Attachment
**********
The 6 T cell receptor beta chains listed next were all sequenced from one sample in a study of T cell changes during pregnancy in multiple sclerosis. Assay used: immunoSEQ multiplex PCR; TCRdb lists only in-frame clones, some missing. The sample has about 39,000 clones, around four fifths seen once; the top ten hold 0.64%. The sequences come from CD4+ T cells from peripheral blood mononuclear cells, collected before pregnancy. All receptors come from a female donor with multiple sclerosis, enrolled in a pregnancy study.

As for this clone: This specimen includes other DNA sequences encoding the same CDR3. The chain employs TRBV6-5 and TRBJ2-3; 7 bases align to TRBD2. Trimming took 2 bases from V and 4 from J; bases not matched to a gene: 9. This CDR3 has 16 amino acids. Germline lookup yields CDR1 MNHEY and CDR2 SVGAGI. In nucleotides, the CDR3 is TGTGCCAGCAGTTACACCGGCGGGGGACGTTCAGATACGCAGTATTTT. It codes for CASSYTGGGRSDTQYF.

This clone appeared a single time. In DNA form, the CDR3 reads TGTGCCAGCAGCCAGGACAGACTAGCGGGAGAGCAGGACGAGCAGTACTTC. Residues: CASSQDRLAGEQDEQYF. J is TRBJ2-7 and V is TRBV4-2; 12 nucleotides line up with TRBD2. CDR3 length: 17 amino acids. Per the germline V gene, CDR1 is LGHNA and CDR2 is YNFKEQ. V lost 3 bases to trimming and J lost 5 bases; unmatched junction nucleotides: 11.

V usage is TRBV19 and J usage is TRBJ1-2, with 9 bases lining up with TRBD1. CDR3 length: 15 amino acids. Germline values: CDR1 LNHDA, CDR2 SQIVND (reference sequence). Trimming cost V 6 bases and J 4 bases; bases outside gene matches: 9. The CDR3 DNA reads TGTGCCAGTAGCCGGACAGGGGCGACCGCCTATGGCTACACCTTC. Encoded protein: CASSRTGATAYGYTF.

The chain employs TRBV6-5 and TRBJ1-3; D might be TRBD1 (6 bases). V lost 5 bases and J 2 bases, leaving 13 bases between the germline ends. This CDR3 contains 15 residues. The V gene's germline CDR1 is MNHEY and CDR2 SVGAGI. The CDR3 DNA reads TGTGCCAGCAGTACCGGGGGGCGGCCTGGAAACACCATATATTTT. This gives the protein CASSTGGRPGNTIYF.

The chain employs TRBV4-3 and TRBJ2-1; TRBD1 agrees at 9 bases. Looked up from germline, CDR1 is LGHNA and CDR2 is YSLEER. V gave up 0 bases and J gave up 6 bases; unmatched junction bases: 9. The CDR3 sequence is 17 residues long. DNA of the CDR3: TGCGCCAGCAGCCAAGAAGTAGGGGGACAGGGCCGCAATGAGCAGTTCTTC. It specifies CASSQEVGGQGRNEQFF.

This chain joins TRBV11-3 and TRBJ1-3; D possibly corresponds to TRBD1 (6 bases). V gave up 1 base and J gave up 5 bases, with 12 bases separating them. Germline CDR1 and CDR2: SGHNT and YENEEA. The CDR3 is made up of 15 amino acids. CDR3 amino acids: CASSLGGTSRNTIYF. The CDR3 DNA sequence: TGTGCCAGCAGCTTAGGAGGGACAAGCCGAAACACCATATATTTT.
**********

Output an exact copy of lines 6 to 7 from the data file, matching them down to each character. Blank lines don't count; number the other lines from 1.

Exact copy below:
The chain employs TRBV4-3 and TRBJ2-1; TRBD1 agrees at 9 bases. Looked up from germline, CDR1 is LGHNA and CDR2 is YSLEER. V gave up 0 bases and J gave up 6 bases; unmatched junction bases: 9. The CDR3 sequence is 17 residues long. DNA of the CDR3: TGCGCCAGCAGCCAAGAAGTAGGGGGACAGGGCCGCAATGAGCAGTTCTTC. It specifies CASSQEVGGQGRNEQFF.

This chain joins TRBV11-3 and TRBJ1-3; D possibly corresponds to TRBD1 (6 bases). V gave up 1 base and J gave up 5 bases, with 12 bases separating them. Germline CDR1 and CDR2: SGHNT and YENEEA. The CDR3 is made up of 15 amino acids. CDR3 amino acids: CASSLGGTSRNTIYF. The CDR3 DNA sequence: TGTGCCAGCAGCTTAGGAGGGACAAGCCGAAACACCATATATTTT.